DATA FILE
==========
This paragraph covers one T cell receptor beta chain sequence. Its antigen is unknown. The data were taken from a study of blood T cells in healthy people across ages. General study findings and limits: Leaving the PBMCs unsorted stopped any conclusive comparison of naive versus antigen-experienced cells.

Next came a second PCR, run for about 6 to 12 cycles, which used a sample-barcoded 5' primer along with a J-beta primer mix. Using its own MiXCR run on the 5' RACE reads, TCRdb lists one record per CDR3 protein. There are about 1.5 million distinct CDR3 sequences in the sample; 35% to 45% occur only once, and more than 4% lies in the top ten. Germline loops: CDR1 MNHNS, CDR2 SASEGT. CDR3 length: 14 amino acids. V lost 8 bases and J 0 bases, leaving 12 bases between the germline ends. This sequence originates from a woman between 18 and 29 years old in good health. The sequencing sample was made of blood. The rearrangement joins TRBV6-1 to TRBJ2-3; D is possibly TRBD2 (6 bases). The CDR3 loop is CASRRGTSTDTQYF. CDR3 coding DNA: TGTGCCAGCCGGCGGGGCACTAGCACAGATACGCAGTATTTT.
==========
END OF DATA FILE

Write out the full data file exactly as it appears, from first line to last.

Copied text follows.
This paragraph covers one T cell receptor beta chain sequence. Its antigen is unknown. The data were taken from a study of blood T cells in healthy people across ages. General study findings and limits: Leaving the PBMCs unsorted stopped any conclusive comparison of naive versus antigen-experienced cells.

Next came a second PCR, run for about 6 to 12 cycles, which used a sample-barcoded 5' primer along with a J-beta primer mix. Using its own MiXCR run on the 5' RACE reads, TCRdb lists one record per CDR3 protein. There are about 1.5 million distinct CDR3 sequences in the sample; 35% to 45% occur only once, and more than 4% lies in the top ten. Germline loops: CDR1 MNHNS, CDR2 SASEGT. CDR3 length: 14 amino acids. V lost 8 bases and J 0 bases, leaving 12 bases between the germline ends. This sequence originates from a woman between 18 and 29 years old in good health. The sequencing sample was made of blood. The rearrangement joins TRBV6-1 to TRBJ2-3; D is possibly TRBD2 (6 bases). The CDR3 loop is CASRRGTSTDTQYF. CDR3 coding DNA: TGTGCCAGCCGGCGGGGCACTAGCACAGATACGCAGTATTTT.